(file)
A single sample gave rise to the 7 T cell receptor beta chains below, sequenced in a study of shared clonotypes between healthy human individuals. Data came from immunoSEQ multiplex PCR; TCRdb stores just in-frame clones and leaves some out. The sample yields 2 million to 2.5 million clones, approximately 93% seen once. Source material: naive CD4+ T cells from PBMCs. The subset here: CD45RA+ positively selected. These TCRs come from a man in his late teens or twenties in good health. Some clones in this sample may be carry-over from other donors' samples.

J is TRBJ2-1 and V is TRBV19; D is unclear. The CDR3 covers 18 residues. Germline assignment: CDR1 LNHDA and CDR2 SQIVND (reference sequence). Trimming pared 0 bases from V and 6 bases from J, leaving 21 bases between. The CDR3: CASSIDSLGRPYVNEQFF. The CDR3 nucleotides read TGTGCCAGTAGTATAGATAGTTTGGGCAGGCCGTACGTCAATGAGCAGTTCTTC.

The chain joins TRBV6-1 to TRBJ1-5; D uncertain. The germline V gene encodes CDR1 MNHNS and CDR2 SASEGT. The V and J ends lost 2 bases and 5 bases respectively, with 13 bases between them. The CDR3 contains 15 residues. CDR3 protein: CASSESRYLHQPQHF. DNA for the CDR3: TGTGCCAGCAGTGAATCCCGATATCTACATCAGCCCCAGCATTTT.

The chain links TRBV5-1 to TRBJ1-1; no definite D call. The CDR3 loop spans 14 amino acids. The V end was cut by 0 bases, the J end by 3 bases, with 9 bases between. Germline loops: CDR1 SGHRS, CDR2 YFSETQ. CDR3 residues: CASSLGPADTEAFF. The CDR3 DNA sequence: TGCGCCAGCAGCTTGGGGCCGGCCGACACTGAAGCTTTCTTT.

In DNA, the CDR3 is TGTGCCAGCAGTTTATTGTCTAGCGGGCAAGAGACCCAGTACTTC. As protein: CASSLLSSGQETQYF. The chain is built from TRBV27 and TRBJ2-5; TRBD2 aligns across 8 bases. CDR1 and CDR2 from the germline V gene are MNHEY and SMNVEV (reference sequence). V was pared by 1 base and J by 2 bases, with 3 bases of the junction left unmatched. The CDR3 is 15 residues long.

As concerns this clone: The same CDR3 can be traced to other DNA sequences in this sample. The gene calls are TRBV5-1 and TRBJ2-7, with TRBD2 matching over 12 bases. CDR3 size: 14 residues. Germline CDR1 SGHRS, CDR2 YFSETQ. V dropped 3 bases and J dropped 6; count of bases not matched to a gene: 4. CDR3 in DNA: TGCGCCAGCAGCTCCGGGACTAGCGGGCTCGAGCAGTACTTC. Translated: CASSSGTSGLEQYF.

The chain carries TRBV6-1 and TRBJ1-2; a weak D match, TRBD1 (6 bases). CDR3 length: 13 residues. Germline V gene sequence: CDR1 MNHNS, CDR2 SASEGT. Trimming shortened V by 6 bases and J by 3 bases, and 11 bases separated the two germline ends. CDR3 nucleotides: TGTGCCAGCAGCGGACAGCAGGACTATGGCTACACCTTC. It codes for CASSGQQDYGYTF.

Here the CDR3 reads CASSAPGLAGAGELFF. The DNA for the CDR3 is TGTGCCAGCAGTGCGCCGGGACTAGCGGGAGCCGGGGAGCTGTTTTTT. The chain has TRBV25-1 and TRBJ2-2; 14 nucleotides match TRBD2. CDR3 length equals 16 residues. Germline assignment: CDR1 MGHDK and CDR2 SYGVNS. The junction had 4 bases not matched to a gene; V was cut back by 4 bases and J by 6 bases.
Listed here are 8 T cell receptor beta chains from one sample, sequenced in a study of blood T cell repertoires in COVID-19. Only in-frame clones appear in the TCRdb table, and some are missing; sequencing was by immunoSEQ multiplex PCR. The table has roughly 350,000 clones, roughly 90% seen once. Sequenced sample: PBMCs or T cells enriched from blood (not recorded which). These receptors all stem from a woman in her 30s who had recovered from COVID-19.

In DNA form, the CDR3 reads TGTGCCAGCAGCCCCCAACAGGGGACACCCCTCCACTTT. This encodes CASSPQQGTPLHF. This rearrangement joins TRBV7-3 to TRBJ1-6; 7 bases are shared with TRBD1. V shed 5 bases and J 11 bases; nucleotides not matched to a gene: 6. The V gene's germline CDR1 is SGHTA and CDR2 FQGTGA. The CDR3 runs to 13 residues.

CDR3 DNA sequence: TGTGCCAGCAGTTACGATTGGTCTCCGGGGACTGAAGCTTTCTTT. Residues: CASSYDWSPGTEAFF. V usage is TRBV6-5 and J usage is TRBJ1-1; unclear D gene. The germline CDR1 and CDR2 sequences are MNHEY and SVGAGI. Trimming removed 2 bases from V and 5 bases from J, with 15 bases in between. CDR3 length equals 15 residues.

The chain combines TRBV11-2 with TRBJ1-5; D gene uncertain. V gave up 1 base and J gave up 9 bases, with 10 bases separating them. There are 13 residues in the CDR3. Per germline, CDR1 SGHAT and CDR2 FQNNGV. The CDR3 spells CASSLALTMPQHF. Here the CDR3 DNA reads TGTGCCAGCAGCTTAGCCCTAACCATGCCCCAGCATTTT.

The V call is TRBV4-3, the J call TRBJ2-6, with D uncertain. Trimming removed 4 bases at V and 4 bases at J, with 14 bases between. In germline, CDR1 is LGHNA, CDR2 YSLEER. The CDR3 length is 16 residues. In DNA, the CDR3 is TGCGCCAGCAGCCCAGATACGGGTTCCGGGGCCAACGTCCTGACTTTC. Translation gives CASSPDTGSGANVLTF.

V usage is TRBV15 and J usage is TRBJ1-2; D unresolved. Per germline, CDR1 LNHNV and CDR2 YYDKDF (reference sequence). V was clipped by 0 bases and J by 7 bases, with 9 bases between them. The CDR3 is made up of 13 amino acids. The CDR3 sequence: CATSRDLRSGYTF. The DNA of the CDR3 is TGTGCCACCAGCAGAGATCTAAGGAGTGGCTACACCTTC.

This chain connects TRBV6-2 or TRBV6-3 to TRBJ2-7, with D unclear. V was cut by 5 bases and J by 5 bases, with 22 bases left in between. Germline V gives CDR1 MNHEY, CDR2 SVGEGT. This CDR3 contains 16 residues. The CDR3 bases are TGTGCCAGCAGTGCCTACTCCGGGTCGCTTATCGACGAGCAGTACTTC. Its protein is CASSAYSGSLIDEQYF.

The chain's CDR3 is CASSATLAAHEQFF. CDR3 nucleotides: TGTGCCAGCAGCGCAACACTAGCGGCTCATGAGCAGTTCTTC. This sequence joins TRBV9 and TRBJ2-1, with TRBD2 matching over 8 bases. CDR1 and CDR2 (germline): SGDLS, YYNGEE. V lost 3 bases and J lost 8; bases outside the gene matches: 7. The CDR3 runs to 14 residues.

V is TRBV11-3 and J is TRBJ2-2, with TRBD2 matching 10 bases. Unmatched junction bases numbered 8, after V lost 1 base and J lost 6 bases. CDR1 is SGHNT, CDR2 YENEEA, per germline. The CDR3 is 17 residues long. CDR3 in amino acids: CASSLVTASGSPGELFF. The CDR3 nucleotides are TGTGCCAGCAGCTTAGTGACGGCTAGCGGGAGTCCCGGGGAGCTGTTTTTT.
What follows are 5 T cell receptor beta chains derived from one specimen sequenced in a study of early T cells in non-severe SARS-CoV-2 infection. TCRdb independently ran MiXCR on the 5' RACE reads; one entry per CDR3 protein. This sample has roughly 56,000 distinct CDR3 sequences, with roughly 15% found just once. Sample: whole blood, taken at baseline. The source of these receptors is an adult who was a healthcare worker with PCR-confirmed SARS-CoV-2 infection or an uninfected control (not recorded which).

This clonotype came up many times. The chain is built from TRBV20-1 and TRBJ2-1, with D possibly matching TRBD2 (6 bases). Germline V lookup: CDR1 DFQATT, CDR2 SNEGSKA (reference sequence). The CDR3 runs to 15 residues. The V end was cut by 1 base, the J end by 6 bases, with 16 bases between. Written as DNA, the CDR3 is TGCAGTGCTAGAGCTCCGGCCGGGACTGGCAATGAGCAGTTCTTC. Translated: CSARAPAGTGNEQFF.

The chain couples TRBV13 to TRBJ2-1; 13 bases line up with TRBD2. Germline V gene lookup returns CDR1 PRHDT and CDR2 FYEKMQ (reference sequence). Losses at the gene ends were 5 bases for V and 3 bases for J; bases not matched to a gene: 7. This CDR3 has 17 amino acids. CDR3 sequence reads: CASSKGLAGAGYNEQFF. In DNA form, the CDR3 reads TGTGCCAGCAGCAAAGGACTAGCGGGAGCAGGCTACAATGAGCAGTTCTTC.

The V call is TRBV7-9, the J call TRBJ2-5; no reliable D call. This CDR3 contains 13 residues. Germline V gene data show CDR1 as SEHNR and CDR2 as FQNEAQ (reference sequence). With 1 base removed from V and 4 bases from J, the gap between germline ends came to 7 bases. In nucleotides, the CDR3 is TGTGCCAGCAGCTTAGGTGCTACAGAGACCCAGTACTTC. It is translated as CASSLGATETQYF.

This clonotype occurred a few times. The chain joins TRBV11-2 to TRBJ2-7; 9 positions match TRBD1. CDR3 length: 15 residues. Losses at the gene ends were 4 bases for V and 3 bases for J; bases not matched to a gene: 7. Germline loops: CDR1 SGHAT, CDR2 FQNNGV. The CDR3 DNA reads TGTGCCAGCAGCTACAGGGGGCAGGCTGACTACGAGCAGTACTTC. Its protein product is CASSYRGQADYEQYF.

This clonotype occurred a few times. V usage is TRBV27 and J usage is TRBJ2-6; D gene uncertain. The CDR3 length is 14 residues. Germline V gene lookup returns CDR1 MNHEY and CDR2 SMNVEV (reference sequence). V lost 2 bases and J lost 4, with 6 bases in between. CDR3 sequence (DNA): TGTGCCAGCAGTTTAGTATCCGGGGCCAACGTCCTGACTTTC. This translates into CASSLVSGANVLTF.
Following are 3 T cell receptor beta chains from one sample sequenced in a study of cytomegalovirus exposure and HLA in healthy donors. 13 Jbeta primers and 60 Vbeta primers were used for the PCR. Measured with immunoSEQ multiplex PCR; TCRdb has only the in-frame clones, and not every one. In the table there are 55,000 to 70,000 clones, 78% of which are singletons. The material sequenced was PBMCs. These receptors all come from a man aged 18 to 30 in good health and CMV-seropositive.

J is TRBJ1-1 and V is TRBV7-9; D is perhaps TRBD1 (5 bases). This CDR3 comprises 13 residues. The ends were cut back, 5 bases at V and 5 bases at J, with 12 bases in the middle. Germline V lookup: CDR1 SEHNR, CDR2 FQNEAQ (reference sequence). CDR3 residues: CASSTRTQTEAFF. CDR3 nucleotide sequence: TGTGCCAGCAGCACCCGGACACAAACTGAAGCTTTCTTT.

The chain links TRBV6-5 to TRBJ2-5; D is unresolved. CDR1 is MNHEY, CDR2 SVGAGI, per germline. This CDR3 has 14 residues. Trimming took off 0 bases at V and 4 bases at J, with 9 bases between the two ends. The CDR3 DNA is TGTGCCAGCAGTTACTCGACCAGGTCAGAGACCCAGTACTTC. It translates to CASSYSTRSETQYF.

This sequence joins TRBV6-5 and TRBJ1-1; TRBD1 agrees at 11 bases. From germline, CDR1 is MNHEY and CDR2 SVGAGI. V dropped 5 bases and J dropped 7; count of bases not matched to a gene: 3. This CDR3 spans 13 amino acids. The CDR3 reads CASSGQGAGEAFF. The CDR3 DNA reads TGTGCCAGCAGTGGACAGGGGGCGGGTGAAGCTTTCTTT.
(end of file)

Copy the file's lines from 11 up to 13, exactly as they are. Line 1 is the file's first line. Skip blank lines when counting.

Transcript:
CDR3 DNA sequence: TGTGCCAGCAGTTACGATTGGTCTCCGGGGACTGAAGCTTTCTTT. Residues: CASSYDWSPGTEAFF. V usage is TRBV6-5 and J usage is TRBJ1-1; unclear D gene. The germline CDR1 and CDR2 sequences are MNHEY and SVGAGI. Trimming removed 2 bases from V and 5 bases from J, with 15 bases in between. CDR3 length equals 15 residues.

The chain combines TRBV11-2 with TRBJ1-5; D gene uncertain. V gave up 1 base and J gave up 9 bases, with 10 bases separating them. There are 13 residues in the CDR3. Per germline, CDR1 SGHAT and CDR2 FQNNGV. The CDR3 spells CASSLALTMPQHF. Here the CDR3 DNA reads TGTGCCAGCAGCTTAGCCCTAACCATGCCCCAGCATTTT.

The V call is TRBV4-3, the J call TRBJ2-6, with D uncertain. Trimming removed 4 bases at V and 4 bases at J, with 14 bases between. In germline, CDR1 is LGHNA, CDR2 YSLEER. The CDR3 length is 16 residues. In DNA, the CDR3 is TGCGCCAGCAGCCCAGATACGGGTTCCGGGGCCAACGTCCTGACTTTC. Translation gives CASSPDTGSGANVLTF.